Delphi Automotive has unveiled a 48V vehicle solution that could prove pivotal for auto makers in meeting future emission regulations without sacrificing performance for customers. The company confirmed it is working with two major OEMs and the system could see production within 18 months.
Showcased in a Honda Civic 1.6-liter diesel (above), Delphi’s 48-volt, mild hybrid technology enables “intelligent” electrification. The customized vehicle architecture maximizes the use of the 48-volt electrification to minimize the demand on the engine, improving performance while lowering CO₂ emissions by more than 10%.
“This is not only a significant step forward with reinventing the electrical architecture for dual voltage capability, it is also a triumph of software,” said Jeff Owens, Delphi’s chief technology officer. “This intelligent approach to vehicle power, wiring and data management will not only improve fuel efficiency, but will also enable a world-class driving experience while providing additional power for active safety systems and increased connectivity in the car.”
The system allows OEMs ‘ample room’ to innovate without increasing engine sizes to get more power. This technology leverages what engineers call an “e-charger” for improved vehicle launch. Delphi’s demonstration vehicle increases low-end torque by an average of 25%.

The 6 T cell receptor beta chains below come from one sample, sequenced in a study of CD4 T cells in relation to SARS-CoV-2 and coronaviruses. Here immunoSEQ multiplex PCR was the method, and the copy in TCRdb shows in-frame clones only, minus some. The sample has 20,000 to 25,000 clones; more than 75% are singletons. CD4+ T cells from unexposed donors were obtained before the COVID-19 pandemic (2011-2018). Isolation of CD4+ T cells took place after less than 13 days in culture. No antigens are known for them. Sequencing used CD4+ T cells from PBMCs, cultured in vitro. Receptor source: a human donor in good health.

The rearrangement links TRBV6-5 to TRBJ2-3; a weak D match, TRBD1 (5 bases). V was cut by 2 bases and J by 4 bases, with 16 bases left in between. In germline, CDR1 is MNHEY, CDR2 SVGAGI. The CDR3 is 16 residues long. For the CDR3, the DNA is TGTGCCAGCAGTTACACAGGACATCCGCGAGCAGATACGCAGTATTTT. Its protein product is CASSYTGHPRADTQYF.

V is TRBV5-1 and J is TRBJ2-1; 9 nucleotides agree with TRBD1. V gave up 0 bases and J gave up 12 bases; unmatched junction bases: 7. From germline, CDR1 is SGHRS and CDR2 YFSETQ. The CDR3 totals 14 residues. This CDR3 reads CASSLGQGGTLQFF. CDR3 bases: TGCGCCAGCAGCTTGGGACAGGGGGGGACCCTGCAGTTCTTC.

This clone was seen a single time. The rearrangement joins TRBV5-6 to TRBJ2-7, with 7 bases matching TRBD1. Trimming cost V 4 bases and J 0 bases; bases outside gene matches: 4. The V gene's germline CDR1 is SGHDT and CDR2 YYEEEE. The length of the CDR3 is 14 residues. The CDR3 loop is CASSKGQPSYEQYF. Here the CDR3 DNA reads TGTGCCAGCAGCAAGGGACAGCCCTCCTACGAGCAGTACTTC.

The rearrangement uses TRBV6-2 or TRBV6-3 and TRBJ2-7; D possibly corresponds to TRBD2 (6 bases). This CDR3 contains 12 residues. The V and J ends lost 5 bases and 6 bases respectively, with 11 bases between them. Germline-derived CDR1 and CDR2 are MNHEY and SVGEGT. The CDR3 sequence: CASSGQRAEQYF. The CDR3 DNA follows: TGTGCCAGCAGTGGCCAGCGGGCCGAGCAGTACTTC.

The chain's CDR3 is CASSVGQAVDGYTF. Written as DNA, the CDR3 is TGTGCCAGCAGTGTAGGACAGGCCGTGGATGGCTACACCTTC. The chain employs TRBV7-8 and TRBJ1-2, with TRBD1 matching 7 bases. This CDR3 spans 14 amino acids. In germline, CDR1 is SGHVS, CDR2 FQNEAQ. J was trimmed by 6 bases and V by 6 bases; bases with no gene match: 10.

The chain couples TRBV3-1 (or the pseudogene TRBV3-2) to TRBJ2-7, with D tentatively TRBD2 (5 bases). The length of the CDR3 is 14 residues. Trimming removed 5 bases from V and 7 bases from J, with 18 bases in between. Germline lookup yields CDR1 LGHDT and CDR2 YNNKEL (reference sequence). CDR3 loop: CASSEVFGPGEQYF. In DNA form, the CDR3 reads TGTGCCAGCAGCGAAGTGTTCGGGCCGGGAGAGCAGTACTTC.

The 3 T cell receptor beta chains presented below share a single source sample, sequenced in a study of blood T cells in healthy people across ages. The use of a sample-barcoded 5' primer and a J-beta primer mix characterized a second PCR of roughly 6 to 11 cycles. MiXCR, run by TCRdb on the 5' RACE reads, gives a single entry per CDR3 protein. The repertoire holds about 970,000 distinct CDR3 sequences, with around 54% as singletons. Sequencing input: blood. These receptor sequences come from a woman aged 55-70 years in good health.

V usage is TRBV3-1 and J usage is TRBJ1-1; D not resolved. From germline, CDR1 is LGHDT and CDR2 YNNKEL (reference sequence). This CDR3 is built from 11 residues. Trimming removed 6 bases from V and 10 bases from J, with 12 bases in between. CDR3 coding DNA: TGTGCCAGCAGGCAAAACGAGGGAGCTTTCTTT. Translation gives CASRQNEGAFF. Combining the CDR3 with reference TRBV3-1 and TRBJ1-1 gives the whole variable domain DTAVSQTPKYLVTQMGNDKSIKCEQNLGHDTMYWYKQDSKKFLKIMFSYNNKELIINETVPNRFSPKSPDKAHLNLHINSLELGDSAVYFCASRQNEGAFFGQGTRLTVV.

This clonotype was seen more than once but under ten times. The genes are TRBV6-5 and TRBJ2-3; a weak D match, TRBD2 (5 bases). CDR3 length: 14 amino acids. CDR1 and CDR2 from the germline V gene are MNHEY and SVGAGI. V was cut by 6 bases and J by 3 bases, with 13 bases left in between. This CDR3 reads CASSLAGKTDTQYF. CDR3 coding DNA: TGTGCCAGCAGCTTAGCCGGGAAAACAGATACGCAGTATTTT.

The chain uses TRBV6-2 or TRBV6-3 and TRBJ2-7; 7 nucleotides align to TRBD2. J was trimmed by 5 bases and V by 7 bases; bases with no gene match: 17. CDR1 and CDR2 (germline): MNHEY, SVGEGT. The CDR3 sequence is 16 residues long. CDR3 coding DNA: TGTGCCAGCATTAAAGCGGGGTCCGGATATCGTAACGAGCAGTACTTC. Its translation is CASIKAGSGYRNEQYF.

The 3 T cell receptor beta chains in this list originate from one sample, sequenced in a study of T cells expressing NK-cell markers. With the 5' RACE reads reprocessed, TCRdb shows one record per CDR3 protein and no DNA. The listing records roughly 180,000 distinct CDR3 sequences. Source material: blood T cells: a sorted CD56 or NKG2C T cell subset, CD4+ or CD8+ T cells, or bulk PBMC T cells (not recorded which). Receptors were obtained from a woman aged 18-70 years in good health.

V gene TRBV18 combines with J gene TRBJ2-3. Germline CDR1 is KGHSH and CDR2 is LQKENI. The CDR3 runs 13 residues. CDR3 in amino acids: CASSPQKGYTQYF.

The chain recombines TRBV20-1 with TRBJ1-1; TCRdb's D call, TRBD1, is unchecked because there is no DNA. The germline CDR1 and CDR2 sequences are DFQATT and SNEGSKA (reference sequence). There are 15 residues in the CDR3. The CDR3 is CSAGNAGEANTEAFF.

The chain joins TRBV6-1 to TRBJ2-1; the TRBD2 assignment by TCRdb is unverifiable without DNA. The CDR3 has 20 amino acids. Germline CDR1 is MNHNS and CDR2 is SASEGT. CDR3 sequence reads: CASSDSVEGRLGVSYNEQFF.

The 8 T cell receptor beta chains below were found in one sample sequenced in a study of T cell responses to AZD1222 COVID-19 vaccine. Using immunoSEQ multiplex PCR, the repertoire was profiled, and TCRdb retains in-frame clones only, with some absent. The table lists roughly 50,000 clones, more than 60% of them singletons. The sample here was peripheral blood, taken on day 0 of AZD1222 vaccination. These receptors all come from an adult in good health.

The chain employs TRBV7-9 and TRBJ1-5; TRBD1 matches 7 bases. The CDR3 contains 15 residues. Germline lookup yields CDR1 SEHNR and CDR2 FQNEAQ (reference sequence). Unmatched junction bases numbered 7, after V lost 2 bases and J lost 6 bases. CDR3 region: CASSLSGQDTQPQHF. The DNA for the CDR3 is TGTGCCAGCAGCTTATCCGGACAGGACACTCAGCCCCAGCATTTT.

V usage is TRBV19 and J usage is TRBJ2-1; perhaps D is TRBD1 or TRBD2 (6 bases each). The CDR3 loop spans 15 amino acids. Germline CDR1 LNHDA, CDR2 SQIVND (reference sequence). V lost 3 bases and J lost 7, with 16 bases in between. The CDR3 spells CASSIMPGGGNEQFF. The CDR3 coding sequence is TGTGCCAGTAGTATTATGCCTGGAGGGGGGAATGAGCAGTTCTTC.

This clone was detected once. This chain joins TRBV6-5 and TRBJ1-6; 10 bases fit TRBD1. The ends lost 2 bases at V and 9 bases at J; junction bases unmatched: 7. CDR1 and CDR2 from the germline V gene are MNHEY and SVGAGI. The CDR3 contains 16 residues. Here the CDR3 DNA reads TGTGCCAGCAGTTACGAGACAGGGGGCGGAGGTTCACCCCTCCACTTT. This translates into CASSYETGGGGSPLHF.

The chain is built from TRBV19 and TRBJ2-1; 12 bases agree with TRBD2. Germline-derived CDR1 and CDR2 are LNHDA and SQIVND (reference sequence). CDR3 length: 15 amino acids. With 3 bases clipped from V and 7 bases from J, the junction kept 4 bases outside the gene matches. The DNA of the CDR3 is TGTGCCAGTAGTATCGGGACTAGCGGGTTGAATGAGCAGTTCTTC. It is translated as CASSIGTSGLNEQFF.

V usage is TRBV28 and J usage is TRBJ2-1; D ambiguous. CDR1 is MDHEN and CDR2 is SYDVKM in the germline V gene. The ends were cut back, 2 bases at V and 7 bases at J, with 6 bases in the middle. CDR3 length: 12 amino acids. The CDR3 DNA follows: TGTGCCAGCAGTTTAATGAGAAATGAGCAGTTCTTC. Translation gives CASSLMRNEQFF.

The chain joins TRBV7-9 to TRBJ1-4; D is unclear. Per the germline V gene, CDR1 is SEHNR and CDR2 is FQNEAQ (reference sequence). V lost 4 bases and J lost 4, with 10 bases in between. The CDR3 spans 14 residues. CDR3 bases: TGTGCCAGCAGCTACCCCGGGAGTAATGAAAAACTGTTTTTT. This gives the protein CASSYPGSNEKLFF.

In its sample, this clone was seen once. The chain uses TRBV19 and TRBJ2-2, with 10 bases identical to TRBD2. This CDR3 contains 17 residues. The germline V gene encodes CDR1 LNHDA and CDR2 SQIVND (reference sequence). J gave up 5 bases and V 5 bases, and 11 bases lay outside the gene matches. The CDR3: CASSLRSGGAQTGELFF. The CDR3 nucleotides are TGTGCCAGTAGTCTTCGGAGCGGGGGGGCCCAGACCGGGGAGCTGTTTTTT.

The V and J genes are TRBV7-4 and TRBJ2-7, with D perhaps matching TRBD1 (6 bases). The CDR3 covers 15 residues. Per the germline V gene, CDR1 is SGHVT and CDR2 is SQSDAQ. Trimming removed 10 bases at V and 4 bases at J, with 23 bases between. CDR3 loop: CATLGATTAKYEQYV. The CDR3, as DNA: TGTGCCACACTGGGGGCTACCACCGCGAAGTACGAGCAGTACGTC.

“Car buyers will buy 48V, mild hybrids for the added performance and car companies will offer the technology because it will help them comply with environmental regulations,” continued Owens. “One out of every 10 cars sold globally in 2025 will be a 48V, mild hybrid. To put that into perspective, that’s 11 million units a year – three times the volume of pickup trucks sold annually and more than half of the world’s anticipated diesel passenger car market.”
From an environmental viewpoint, the savings have great potential. It is estimated that 11 million 48V, mild hybrid vehicles would reduce oil consumption by four billion gallons (more than 15 billion liters) over the life of the fleet. As for greenhouse gas emissions, it would have the same effect as conserving 124 million barrels of oil or not burning 57 billion pounds of coal, according to the DOE.
May 6, 2016